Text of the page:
02/25/2003 1:00AM

Racing's problems better exposed than ignored


TUCSON, Ariz. - I heaved a huge sigh of relief the other day to learn from an NTRA/Rudy Giuliani release that public confidence in racing actually is higher now than it was prior to the Breeders' Cup scam.

This was the first word from Giuliani, who left New York to take on, for huge fees, Herculean tasks like cleaning the Augean stables of Mexico City and restoring calm after the jitters resulting from the Breeders' Cup Ultra Pick Six.

Rudy's news was tremendously reassuring, because events of recent weeks had cast some doubt in my mind that this was so. Those events included:

* The discovery of five positives for OxyContin in Pennsylvania.

* The discovery of eight positives for banned ephedra in New York.

* The discovery of erythropoietin antibodies, through use of the newly developed Maylin-McKeever test, indicating the use of prohibited EPO in Texas and New York.

* The reported use of shock wave therapy, and with it serious questions of ethics, efficacy, and abuse.

* The mess at Gulfstream, where the leg of a horse was amputated after it was euthanized following an accident, and two veterinarians associated with the track's leading stable were kicked off the grounds by management in the aftermath.

* The five-year suspension of a leading harness trainer, Monte Gelrod, in New Jersey after a fourth positive for milkshaking.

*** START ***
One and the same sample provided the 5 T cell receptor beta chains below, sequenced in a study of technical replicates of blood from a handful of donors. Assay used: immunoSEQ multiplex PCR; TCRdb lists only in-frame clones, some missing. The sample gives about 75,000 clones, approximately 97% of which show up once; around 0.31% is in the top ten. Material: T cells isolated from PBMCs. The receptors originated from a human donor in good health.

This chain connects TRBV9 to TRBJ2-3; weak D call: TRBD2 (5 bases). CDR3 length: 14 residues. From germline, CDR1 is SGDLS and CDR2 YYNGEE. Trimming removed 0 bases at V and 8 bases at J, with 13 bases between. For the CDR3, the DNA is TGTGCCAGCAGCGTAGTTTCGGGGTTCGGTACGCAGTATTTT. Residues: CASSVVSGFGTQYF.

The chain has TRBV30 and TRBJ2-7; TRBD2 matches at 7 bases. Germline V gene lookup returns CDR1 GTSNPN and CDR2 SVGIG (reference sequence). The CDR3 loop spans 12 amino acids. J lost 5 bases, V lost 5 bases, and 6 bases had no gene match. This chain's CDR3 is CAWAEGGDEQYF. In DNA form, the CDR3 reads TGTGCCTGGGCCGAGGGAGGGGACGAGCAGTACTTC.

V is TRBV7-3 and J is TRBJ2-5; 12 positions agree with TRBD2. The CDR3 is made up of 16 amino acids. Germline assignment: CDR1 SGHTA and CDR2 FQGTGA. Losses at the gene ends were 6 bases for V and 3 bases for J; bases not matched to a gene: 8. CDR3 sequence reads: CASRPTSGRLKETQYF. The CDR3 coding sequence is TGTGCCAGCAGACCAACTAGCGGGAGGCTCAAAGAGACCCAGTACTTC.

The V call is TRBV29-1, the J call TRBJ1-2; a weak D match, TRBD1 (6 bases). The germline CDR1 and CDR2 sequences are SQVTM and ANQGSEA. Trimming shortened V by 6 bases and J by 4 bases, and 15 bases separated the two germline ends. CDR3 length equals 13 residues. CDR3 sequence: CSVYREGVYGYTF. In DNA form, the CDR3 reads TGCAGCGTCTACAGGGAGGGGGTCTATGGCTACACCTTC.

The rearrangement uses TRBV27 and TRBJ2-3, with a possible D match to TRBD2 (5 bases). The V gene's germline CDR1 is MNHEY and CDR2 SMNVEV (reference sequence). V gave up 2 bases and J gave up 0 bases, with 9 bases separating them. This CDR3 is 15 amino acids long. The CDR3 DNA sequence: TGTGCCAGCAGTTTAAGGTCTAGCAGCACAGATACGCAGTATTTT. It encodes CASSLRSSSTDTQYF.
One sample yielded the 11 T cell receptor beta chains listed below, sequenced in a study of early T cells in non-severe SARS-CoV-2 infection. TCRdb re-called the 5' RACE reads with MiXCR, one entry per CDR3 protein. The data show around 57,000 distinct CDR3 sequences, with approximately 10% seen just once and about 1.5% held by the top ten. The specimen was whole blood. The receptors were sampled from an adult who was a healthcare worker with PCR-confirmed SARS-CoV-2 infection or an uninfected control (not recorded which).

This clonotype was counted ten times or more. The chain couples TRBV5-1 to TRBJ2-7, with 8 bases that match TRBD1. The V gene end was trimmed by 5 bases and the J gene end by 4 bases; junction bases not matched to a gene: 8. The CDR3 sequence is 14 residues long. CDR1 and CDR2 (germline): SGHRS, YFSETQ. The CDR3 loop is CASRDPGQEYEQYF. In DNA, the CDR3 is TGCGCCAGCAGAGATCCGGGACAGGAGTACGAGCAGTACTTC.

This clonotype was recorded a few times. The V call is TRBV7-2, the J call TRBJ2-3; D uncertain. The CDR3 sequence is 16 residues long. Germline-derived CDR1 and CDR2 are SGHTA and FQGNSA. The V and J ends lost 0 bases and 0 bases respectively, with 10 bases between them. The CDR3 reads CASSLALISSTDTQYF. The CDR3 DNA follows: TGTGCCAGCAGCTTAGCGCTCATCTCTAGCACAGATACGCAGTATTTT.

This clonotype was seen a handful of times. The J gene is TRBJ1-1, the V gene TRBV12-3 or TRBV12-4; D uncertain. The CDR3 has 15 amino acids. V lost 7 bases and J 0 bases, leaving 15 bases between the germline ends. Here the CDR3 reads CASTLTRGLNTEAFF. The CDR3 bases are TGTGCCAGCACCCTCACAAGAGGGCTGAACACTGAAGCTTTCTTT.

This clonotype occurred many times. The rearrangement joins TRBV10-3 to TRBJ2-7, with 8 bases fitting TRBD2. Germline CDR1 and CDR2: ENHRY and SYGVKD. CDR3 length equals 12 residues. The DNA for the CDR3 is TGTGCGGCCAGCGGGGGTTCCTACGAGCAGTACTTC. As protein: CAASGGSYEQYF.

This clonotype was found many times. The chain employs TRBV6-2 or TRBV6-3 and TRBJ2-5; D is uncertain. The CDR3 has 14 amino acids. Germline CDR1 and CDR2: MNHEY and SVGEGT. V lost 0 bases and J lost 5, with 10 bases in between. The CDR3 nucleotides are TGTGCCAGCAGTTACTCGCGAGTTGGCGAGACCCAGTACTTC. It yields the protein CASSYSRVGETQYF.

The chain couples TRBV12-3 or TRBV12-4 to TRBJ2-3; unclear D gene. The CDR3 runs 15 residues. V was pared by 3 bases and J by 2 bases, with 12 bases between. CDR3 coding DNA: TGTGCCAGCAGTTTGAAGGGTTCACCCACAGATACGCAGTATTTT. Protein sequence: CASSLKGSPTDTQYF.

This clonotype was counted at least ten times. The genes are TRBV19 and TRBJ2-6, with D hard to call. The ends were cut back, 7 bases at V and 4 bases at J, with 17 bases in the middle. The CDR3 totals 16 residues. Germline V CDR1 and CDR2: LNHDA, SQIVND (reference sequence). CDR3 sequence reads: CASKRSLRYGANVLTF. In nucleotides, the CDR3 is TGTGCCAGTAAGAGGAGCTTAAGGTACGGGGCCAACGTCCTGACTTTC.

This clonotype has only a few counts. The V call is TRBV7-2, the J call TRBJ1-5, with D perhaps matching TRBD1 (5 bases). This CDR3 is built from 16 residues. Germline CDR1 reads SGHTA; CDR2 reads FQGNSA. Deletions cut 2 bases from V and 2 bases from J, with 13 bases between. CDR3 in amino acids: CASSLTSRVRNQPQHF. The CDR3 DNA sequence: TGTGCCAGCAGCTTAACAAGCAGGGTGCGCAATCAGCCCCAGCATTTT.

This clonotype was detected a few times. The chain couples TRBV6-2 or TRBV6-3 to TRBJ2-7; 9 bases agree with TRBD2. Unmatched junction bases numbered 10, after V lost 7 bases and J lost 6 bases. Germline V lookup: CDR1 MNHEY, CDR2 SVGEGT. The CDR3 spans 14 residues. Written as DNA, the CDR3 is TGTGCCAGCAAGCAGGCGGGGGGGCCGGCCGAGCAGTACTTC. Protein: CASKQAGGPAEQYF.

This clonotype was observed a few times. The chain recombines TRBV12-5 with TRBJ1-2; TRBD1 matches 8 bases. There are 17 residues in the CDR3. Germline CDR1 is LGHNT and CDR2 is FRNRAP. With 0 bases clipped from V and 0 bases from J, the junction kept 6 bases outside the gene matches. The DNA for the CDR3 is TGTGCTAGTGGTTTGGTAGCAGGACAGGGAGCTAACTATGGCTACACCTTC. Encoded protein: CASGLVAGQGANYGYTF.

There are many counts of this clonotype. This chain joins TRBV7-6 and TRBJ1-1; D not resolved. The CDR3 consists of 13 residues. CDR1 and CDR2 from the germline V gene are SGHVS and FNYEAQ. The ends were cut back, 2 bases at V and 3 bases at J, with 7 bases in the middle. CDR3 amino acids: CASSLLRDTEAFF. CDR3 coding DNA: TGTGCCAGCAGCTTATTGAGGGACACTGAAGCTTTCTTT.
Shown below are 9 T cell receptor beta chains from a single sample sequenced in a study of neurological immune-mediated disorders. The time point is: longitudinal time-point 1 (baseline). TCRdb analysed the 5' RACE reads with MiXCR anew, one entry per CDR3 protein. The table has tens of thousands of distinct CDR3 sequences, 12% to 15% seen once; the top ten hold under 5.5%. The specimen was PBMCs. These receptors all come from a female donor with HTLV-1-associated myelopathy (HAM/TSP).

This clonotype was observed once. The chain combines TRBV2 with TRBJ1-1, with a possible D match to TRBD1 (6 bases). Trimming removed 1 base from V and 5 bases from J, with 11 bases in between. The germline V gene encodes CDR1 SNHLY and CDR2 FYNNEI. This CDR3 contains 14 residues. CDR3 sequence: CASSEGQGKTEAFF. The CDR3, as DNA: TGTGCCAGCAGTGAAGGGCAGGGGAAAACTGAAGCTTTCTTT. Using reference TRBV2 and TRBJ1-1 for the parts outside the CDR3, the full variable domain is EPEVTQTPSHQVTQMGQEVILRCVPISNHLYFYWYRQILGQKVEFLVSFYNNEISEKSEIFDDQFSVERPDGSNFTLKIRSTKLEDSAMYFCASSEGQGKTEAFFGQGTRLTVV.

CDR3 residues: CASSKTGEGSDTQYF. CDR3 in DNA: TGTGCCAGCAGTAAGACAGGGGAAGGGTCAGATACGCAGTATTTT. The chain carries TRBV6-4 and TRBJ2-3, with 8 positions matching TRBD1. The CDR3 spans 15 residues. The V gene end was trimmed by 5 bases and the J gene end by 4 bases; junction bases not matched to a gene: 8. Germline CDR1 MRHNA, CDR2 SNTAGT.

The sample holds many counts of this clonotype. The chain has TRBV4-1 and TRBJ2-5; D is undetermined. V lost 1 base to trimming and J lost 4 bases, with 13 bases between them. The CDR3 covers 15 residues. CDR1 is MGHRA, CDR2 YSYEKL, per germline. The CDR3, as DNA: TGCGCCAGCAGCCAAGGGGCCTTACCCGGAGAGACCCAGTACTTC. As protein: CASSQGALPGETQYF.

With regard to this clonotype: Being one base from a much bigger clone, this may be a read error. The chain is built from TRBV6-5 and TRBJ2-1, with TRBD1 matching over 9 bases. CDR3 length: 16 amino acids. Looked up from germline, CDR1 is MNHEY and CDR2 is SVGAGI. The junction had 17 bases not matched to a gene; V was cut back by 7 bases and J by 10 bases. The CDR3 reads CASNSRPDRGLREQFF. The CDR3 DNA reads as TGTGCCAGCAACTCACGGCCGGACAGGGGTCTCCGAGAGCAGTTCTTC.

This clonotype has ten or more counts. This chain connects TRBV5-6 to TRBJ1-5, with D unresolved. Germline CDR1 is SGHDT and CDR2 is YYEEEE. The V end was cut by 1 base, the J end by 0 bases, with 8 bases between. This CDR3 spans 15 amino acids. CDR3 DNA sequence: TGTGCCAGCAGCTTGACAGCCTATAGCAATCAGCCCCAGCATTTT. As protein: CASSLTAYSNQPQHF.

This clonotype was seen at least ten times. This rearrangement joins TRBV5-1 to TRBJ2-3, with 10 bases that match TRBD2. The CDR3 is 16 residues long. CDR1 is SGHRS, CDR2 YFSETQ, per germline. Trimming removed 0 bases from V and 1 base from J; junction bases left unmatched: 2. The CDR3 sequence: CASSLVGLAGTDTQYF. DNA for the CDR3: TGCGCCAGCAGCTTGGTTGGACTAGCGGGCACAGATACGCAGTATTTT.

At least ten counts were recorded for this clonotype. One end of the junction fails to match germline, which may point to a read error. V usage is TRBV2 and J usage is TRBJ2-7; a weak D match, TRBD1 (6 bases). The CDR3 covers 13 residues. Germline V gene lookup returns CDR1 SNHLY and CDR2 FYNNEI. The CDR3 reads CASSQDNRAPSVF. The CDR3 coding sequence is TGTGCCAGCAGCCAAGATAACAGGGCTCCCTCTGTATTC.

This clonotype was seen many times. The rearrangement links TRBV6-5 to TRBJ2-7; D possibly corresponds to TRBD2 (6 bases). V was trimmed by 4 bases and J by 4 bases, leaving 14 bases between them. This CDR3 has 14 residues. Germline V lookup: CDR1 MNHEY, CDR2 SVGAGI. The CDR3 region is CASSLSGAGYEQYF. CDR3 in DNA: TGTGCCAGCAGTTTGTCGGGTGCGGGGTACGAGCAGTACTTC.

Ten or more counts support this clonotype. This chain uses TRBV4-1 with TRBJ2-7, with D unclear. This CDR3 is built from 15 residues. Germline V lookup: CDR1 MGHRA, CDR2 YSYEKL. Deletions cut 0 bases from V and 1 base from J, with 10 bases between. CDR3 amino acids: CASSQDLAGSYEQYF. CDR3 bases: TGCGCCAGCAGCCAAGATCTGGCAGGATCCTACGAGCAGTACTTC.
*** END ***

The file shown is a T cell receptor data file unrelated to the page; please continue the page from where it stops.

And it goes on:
* The deportation of another winning trainer in New Jersey after it was discovered, following a stable area fight, that he was in this country with falsified papers.

* The battle in Ontario, where Canada's leading harness trainer, Bill Robinson, has been suspended for 10 months and fined $50,000 for multiple offenses, but is still training on a stay and sending out squadrons of winners while the penalty is reviewed by courts.

* The problem of unsupervised, privately owned training centers, which in some cases provide refuge for trainers either banished or persona non grata elsewhere.

So, with all of this going on, it was wonderful news to find out that public confidence is back to pre-Breeders' Cup levels, or above.

There are, of course, two schools of thought on discussing embarrassing developments like those mentioned above.

One believes that only good news should be discussed and that dirty linen should not be washed in public. But what if you can't get the dirt out washing it privately? Should you just settle back, wear it dirty, and hope that a new laundry will open sometime soon, somewhere near, with super suds?

This was addressed at a recent awards dinner in Atlantic City, where an honoree gave a strong speech on integrity. He despaired about negative news, saying that no successful business in the United States talked about negatives, only positives. That, of course, is where the Enrons, WorldComs, and Arthur Andersens of the world come from.

Racing's problems are not new, but it is exposure, not concealment, that has brought action in addressing them. There was no move to organize a consortium on medication and drug issues until it became apparent that the betting public and horsemen themselves were aware that a problem indeed exists.

Some good may come from discussion of the current stirrings. Blowing smoke in rosy releases is not the answer.